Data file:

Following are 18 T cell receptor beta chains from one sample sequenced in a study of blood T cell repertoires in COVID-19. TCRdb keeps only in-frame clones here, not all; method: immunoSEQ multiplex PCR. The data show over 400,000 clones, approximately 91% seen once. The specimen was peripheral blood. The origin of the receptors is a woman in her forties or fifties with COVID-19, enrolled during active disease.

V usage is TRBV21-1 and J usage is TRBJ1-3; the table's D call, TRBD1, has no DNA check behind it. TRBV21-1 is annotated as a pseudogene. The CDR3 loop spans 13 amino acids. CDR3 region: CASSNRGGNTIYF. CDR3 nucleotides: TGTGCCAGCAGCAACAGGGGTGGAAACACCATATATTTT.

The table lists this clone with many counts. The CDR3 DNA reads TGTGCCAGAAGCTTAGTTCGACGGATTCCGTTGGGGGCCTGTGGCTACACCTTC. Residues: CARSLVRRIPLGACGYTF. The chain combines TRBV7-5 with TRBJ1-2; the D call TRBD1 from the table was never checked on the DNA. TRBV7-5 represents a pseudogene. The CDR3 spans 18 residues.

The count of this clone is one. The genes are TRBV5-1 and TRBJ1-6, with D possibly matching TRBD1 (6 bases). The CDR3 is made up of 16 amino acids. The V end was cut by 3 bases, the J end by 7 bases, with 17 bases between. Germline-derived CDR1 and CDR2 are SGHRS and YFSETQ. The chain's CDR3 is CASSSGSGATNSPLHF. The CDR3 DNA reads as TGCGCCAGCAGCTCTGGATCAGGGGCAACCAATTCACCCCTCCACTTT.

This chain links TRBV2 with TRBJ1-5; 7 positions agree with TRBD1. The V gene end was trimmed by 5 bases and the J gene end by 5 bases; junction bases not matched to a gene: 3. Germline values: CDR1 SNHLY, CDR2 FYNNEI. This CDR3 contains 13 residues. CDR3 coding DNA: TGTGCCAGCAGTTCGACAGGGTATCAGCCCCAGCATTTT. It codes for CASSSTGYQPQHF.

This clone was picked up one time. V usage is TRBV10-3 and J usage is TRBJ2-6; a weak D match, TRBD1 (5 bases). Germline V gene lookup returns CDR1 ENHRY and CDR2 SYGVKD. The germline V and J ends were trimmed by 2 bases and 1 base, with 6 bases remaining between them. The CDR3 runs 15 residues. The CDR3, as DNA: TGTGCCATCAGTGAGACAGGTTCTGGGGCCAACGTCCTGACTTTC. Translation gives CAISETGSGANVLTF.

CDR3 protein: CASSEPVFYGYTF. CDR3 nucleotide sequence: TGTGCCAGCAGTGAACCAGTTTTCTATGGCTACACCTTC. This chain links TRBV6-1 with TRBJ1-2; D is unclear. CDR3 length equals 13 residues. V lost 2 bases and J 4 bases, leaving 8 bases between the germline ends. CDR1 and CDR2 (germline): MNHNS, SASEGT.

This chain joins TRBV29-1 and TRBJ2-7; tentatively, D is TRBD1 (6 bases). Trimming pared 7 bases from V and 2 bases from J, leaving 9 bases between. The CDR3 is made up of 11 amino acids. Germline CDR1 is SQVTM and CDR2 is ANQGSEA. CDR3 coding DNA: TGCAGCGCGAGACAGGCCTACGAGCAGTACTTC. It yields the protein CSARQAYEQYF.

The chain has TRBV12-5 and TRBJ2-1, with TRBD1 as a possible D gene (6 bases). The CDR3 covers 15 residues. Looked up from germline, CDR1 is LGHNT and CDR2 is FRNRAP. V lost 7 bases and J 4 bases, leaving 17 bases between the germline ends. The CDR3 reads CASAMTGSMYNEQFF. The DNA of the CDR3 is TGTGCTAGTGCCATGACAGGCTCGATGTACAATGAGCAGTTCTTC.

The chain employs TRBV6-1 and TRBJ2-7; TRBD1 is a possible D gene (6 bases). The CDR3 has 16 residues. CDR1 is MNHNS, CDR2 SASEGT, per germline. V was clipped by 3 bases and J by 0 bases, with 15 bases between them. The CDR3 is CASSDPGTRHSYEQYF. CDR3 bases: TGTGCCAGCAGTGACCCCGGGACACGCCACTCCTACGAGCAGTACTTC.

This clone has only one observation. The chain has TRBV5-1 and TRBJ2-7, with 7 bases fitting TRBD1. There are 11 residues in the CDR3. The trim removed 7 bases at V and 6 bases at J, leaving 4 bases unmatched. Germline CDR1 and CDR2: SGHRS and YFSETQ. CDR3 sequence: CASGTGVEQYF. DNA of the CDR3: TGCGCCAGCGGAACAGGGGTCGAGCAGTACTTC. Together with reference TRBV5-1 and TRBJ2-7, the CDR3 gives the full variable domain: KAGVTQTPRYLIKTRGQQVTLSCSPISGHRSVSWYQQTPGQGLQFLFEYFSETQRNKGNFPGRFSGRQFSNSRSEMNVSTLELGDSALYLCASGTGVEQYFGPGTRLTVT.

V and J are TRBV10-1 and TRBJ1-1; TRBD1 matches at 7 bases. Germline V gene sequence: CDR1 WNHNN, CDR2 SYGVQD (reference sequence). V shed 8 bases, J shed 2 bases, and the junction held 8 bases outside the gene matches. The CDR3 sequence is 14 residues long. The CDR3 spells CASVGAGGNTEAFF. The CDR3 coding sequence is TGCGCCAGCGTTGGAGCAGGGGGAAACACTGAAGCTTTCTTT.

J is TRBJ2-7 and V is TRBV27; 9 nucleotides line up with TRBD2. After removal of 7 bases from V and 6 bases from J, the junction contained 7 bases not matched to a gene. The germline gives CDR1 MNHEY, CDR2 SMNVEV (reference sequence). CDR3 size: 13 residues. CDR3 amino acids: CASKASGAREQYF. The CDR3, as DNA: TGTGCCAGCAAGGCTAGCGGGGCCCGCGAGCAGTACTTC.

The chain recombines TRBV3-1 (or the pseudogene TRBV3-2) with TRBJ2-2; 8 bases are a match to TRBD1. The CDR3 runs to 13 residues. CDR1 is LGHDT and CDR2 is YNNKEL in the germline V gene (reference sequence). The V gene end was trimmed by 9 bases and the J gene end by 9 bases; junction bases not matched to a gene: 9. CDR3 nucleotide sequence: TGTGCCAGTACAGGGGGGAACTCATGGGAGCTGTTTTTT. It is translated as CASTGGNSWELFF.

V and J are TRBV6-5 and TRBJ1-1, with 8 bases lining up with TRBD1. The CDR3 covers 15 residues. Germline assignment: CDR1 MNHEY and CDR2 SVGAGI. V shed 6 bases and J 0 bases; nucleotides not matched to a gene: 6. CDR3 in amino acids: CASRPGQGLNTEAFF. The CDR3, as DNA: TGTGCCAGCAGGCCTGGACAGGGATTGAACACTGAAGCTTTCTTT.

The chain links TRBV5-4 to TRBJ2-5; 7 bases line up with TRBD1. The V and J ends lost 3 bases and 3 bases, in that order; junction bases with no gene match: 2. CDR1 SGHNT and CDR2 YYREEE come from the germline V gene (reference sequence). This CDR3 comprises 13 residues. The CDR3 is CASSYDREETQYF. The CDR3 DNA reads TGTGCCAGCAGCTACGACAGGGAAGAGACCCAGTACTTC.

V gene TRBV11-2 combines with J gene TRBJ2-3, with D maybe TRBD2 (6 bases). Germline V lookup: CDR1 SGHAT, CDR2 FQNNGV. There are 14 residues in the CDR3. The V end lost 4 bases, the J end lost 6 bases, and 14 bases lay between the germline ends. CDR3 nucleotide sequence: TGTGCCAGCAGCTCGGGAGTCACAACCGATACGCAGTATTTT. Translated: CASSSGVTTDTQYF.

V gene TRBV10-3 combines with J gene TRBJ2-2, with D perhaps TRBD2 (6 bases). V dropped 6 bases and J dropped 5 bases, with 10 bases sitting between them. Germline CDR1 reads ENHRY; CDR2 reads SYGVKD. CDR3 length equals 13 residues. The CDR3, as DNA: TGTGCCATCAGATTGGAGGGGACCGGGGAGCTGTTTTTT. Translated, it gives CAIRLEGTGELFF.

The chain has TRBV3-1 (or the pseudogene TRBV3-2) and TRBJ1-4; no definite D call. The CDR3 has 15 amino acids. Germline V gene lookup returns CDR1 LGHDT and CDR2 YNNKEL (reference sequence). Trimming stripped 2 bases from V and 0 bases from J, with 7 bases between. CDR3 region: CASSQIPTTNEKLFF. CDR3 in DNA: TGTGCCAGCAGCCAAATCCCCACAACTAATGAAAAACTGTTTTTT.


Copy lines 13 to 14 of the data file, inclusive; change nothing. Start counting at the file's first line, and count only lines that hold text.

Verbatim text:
J is TRBJ2-7 and V is TRBV27; 9 nucleotides line up with TRBD2. After removal of 7 bases from V and 6 bases from J, the junction contained 7 bases not matched to a gene. The germline gives CDR1 MNHEY, CDR2 SMNVEV (reference sequence). CDR3 size: 13 residues. CDR3 amino acids: CASKASGAREQYF. The CDR3, as DNA: TGTGCCAGCAAGGCTAGCGGGGCCCGCGAGCAGTACTTC.

The chain recombines TRBV3-1 (or the pseudogene TRBV3-2) with TRBJ2-2; 8 bases are a match to TRBD1. The CDR3 runs to 13 residues. CDR1 is LGHDT and CDR2 is YNNKEL in the germline V gene (reference sequence). The V gene end was trimmed by 9 bases and the J gene end by 9 bases; junction bases not matched to a gene: 9. CDR3 nucleotide sequence: TGTGCCAGTACAGGGGGGAACTCATGGGAGCTGTTTTTT. It is translated as CASTGGNSWELFF.